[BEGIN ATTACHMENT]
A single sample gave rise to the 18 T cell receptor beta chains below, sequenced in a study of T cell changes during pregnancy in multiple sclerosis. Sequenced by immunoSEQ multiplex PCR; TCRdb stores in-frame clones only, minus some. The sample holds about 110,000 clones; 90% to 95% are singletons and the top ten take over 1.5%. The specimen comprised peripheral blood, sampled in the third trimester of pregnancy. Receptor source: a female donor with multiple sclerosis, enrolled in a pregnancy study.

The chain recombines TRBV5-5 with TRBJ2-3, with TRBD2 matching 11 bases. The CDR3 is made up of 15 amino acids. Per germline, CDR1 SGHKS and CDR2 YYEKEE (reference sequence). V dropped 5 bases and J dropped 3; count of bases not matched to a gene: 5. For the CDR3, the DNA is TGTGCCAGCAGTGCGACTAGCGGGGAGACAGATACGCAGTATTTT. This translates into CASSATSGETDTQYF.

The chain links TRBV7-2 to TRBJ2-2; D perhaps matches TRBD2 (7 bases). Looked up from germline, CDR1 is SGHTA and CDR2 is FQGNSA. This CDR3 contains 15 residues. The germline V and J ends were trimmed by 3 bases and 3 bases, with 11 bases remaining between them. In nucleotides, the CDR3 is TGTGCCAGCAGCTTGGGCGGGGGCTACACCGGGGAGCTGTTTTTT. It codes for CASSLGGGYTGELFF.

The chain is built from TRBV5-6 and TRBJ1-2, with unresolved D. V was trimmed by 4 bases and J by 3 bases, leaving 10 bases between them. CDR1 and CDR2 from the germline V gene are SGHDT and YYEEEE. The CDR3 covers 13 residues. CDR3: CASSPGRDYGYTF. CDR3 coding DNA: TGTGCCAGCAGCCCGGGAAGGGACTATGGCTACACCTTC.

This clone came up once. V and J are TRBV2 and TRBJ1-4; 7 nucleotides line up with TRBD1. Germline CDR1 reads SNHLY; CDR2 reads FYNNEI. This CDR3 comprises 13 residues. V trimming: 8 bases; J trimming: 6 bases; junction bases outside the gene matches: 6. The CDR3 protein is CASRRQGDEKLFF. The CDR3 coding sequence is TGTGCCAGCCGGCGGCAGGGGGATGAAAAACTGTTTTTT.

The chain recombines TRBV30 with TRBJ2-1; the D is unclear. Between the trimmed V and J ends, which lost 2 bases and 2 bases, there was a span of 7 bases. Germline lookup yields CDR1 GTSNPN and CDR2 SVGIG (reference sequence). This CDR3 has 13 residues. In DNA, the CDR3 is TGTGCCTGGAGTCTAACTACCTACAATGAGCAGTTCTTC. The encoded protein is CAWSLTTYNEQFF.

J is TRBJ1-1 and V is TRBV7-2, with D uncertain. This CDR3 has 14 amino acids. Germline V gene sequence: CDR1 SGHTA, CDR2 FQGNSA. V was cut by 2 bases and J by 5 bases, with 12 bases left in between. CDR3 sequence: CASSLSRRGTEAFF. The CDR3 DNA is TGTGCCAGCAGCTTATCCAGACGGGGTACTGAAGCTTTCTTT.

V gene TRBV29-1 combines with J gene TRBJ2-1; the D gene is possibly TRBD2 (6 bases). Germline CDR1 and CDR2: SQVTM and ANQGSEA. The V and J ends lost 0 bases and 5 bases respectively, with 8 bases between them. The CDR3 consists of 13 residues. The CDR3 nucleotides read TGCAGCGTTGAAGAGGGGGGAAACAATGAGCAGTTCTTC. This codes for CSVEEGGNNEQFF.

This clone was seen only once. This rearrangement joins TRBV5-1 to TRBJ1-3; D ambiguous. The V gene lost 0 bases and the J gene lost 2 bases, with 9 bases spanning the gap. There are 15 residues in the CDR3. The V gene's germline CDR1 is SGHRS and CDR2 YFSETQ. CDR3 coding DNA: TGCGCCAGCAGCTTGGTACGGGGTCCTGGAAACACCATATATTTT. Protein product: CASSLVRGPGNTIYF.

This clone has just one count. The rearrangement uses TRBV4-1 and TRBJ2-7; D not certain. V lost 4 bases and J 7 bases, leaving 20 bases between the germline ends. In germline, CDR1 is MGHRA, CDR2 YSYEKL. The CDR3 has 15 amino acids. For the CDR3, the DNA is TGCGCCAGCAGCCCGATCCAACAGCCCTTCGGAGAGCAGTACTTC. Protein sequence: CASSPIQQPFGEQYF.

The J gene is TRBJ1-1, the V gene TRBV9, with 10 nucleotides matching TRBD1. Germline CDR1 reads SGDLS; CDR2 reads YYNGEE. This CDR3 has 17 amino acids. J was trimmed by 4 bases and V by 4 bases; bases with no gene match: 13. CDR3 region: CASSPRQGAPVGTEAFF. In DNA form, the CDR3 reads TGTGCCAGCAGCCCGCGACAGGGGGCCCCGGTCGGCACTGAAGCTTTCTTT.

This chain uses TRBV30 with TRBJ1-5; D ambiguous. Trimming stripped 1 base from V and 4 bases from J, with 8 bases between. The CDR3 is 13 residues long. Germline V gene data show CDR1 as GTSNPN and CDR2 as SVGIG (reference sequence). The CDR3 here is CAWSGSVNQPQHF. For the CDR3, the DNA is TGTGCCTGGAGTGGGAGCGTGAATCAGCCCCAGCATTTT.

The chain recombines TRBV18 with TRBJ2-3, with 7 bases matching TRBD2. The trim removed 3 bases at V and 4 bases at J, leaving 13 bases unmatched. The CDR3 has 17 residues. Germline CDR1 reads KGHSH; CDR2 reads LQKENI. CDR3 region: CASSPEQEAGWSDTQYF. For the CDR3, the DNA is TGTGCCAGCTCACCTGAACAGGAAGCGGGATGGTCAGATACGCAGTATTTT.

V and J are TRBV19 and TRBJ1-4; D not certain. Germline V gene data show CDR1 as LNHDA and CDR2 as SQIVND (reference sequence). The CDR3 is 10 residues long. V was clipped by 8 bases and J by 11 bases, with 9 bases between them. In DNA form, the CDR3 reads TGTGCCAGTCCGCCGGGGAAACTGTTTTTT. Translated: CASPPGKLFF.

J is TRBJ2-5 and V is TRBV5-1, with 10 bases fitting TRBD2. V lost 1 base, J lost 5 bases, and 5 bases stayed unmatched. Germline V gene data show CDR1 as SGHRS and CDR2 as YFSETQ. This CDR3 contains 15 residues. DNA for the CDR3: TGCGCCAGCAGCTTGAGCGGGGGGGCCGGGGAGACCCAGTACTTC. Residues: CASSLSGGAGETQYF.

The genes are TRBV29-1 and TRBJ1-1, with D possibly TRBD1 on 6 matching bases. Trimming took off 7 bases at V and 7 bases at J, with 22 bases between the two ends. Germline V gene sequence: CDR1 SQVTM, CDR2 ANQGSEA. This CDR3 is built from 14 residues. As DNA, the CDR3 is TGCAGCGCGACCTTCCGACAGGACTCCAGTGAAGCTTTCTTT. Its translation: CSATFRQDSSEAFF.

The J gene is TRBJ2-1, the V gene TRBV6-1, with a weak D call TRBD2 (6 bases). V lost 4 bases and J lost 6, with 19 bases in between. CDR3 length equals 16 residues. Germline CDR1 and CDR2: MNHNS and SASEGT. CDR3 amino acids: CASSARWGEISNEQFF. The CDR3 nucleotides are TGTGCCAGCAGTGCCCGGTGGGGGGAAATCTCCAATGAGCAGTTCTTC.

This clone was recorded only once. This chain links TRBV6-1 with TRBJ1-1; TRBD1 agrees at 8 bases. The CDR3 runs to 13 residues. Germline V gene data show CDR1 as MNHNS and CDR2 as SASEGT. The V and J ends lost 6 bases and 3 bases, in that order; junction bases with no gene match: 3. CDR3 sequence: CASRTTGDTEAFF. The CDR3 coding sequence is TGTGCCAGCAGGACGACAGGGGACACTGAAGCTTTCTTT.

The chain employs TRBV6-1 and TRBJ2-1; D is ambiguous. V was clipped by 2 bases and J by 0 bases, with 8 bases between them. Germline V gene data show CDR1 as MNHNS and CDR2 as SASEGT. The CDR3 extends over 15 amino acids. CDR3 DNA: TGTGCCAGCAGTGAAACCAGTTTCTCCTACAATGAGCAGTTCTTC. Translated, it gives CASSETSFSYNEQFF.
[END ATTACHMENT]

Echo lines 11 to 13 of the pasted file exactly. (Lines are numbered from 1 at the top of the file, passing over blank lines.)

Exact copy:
The J gene is TRBJ1-1, the V gene TRBV9, with 10 nucleotides matching TRBD1. Germline CDR1 reads SGDLS; CDR2 reads YYNGEE. This CDR3 has 17 amino acids. J was trimmed by 4 bases and V by 4 bases; bases with no gene match: 13. CDR3 region: CASSPRQGAPVGTEAFF. In DNA form, the CDR3 reads TGTGCCAGCAGCCCGCGACAGGGGGCCCCGGTCGGCACTGAAGCTTTCTTT.

This chain uses TRBV30 with TRBJ1-5; D ambiguous. Trimming stripped 1 base from V and 4 bases from J, with 8 bases between. The CDR3 is 13 residues long. Germline V gene data show CDR1 as GTSNPN and CDR2 as SVGIG (reference sequence). The CDR3 here is CAWSGSVNQPQHF. For the CDR3, the DNA is TGTGCCTGGAGTGGGAGCGTGAATCAGCCCCAGCATTTT.

The chain recombines TRBV18 with TRBJ2-3, with 7 bases matching TRBD2. The trim removed 3 bases at V and 4 bases at J, leaving 13 bases unmatched. The CDR3 has 17 residues. Germline CDR1 reads KGHSH; CDR2 reads LQKENI. CDR3 region: CASSPEQEAGWSDTQYF. For the CDR3, the DNA is TGTGCCAGCTCACCTGAACAGGAAGCGGGATGGTCAGATACGCAGTATTTT.